The U.K.’s Royal Mint, which traces its history back more than 1,000 years, ran out of 2014 Sovereign gold coins as prices near a six-month low led to “exceptional demand.”
The mint, based in Llantrisant, Wales, expects to have stocks of the coins again by the end of January, it said in a statement e-mailed today. It has full availability of gold and silver Britannia bullion coins, it said. Gold dropped to a six-month low of $1,182.27 an ounce in London on Dec. 31, capping the largest annual decline since 1981.
“Due to the low price level, we’re currently experiencing high demand,” Daniel Marburger, a director at Jewellers Trade Services Ltd. in London, which buys and sells coins and bars, said today by phone. “We also have a lot of companies restocking” coins at the start of the year, he said.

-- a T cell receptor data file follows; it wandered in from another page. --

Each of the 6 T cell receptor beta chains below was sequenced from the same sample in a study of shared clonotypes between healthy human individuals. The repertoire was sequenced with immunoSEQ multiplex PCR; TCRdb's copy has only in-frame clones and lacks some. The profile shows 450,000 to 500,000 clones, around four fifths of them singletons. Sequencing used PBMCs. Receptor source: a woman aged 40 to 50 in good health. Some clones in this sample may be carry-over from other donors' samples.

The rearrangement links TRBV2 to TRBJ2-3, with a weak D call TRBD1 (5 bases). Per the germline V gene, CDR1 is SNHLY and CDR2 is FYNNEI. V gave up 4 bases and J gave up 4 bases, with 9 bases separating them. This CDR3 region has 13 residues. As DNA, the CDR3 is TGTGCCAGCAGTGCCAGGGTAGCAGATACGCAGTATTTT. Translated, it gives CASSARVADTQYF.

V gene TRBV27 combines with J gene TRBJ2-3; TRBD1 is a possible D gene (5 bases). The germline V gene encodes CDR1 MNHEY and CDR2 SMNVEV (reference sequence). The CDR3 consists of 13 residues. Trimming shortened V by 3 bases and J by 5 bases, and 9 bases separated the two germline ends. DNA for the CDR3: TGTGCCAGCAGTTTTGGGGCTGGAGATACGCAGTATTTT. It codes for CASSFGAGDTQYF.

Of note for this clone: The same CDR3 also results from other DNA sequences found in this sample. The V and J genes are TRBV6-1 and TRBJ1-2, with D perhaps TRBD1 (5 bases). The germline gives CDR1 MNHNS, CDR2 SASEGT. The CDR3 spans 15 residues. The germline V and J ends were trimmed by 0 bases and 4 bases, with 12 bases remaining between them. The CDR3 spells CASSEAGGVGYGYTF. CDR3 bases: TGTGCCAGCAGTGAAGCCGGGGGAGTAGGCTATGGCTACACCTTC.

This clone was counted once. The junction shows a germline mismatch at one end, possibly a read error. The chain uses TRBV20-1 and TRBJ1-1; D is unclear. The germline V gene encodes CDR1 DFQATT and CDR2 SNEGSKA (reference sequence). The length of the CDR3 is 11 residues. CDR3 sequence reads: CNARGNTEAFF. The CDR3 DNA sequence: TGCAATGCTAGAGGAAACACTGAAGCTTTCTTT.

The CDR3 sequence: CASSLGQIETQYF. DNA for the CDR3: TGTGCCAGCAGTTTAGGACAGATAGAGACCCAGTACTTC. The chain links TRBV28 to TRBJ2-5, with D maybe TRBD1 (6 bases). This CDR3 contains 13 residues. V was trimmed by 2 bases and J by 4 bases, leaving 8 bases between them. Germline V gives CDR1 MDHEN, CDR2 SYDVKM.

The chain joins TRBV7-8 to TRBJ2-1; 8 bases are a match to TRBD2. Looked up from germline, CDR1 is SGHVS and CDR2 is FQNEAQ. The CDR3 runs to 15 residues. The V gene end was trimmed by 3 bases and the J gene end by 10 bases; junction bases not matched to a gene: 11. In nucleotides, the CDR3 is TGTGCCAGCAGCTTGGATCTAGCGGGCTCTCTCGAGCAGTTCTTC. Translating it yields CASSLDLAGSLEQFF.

Gold for immediate delivery rose as much as 5.6 percent from the six-month low set on Dec. 31 and traded at $1,222.37 an ounce by 4:45 p.m. in London. Prices, which reached a record $1,921.15 in 2011, slumped 28 percent last year. The metal priced in pounds slid 29 percent last year and was at 742.52 pounds an ounce today, data compiled by Bloomberg show.
“We are currently experiencing an extremely high demand for British gold coins from countries like Italy, Greece and of course the U.K.,” Jewellers Trade Services’ Marburger said in a separate e-mail. “We’ll have to wait for the Federal Reserve minutes tonight and then we might know where the price will go for the next couple of weeks,” he said by phone.
Full article: U.K. Royal Mint Runs Out of Sovereign Gold Coins on Demand (Bloomberg)